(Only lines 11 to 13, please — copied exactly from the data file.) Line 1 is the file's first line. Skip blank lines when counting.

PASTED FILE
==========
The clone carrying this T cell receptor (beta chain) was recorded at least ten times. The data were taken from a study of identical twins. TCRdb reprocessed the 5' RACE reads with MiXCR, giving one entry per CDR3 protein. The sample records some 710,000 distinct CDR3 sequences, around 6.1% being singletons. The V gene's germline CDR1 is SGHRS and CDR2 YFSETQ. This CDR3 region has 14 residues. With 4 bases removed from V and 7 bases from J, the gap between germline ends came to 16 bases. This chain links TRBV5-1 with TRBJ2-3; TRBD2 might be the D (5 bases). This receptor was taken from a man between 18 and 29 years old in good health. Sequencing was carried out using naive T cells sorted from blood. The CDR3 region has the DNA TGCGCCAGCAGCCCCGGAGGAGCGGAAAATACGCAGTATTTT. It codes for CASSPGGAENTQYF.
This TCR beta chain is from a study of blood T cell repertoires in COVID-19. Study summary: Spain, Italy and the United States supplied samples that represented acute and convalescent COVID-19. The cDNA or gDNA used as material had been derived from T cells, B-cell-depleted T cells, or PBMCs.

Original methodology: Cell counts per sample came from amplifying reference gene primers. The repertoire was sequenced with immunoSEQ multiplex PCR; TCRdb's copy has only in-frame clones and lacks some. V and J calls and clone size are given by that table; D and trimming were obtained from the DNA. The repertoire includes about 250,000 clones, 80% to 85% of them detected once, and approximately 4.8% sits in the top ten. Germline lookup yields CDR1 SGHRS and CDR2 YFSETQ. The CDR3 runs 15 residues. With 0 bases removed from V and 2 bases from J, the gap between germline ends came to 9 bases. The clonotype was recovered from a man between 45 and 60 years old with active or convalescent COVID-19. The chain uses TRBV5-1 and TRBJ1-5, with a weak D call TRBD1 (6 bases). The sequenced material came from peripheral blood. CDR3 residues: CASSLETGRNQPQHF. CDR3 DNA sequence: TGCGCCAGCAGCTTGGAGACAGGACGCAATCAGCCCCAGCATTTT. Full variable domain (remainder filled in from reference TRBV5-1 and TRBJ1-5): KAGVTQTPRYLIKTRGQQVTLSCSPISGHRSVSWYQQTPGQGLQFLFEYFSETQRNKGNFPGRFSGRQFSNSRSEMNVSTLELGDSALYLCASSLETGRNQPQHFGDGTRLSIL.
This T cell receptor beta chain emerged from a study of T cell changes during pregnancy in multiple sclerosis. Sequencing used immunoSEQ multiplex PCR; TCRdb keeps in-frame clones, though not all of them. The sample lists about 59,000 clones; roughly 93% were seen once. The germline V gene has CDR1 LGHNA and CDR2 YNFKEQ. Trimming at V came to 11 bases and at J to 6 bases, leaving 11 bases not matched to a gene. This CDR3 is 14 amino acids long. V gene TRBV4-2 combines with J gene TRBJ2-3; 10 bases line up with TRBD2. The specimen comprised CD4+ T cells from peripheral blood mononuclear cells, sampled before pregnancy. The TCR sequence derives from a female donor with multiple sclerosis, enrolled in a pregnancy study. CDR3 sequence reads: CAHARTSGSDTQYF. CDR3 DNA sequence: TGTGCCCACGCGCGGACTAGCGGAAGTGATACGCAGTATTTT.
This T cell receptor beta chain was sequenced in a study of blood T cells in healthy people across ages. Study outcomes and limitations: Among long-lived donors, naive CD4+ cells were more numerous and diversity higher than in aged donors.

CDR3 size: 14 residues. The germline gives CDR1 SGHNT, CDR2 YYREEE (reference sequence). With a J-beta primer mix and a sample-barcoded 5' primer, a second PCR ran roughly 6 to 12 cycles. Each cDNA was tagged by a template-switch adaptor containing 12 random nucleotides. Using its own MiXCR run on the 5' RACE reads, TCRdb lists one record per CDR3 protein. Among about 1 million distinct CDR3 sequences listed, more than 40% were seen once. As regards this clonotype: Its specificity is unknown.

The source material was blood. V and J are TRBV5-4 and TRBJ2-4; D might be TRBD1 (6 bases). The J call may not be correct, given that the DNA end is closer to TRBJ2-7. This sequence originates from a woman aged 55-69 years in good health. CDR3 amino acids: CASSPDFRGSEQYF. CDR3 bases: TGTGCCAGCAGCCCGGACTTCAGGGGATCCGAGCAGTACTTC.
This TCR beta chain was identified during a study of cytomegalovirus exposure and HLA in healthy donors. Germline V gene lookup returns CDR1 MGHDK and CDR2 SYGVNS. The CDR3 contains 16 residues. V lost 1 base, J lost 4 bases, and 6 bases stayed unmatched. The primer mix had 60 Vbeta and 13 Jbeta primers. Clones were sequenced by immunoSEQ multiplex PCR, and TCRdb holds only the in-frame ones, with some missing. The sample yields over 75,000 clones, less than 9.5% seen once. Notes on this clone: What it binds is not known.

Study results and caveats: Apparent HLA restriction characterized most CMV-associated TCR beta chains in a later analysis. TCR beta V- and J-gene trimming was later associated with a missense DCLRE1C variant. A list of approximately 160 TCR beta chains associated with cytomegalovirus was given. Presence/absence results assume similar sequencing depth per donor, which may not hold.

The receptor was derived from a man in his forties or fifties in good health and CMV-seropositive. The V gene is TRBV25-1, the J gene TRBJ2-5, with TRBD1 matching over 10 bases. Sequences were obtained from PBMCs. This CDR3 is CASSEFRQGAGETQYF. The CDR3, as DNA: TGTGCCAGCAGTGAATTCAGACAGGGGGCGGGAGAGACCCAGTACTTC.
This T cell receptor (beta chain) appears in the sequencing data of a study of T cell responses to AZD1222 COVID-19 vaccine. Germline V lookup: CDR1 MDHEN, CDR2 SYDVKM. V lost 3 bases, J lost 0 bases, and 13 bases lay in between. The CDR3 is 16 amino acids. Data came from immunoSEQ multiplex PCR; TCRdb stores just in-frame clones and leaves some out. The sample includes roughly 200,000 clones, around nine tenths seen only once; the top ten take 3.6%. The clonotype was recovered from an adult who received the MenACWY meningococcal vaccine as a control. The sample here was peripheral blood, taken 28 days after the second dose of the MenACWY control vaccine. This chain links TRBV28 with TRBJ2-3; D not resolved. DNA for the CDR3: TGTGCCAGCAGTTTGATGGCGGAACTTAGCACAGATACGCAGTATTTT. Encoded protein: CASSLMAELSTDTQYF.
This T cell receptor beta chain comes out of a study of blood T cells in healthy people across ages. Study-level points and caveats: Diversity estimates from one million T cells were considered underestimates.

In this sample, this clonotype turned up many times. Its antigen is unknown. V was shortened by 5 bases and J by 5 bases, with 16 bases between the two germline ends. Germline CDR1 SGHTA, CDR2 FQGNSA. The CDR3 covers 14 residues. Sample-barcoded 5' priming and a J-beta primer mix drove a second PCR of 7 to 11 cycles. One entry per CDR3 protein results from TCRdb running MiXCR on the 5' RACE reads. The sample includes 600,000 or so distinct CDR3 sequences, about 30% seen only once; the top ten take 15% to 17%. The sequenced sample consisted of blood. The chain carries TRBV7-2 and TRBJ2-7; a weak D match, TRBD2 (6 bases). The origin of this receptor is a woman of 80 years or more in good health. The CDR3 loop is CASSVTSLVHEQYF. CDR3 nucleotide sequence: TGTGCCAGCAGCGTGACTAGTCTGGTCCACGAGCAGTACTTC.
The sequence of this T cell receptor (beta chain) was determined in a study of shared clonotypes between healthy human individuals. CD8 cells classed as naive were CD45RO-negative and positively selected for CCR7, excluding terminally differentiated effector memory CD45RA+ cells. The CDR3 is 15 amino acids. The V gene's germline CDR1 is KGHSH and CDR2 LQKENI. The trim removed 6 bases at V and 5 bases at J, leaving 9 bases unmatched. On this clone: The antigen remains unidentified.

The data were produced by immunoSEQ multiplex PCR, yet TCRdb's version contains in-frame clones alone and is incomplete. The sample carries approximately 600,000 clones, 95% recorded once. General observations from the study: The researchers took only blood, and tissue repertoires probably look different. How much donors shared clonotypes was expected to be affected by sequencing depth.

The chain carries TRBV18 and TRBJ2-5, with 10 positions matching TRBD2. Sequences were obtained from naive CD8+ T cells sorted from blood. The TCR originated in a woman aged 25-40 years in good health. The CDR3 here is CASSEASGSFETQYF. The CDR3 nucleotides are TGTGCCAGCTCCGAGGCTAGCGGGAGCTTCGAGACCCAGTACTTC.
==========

This T cell receptor (beta chain) appears in the sequencing data of a study of T cell responses to AZD1222 COVID-19 vaccine. Germline V lookup: CDR1 MDHEN, CDR2 SYDVKM. V lost 3 bases, J lost 0 bases, and 13 bases lay in between. The CDR3 is 16 amino acids. Data came from immunoSEQ multiplex PCR; TCRdb stores just in-frame clones and leaves some out. The sample includes roughly 200,000 clones, around nine tenths seen only once; the top ten take 3.6%. The clonotype was recovered from an adult who received the MenACWY meningococcal vaccine as a control. The sample here was peripheral blood, taken 28 days after the second dose of the MenACWY control vaccine. This chain links TRBV28 with TRBJ2-3; D not resolved. DNA for the CDR3: TGTGCCAGCAGTTTGATGGCGGAACTTAGCACAGATACGCAGTATTTT. Encoded protein: CASSLMAELSTDTQYF.
This T cell receptor beta chain comes out of a study of blood T cells in healthy people across ages. Study-level points and caveats: Diversity estimates from one million T cells were considered underestimates.

In this sample, this clonotype turned up many times. Its antigen is unknown. V was shortened by 5 bases and J by 5 bases, with 16 bases between the two germline ends. Germline CDR1 SGHTA, CDR2 FQGNSA. The CDR3 covers 14 residues. Sample-barcoded 5' priming and a J-beta primer mix drove a second PCR of 7 to 11 cycles. One entry per CDR3 protein results from TCRdb running MiXCR on the 5' RACE reads. The sample includes 600,000 or so distinct CDR3 sequences, about 30% seen only once; the top ten take 15% to 17%. The sequenced sample consisted of blood. The chain carries TRBV7-2 and TRBJ2-7; a weak D match, TRBD2 (6 bases). The origin of this receptor is a woman of 80 years or more in good health. The CDR3 loop is CASSVTSLVHEQYF. CDR3 nucleotide sequence: TGTGCCAGCAGCGTGACTAGTCTGGTCCACGAGCAGTACTTC.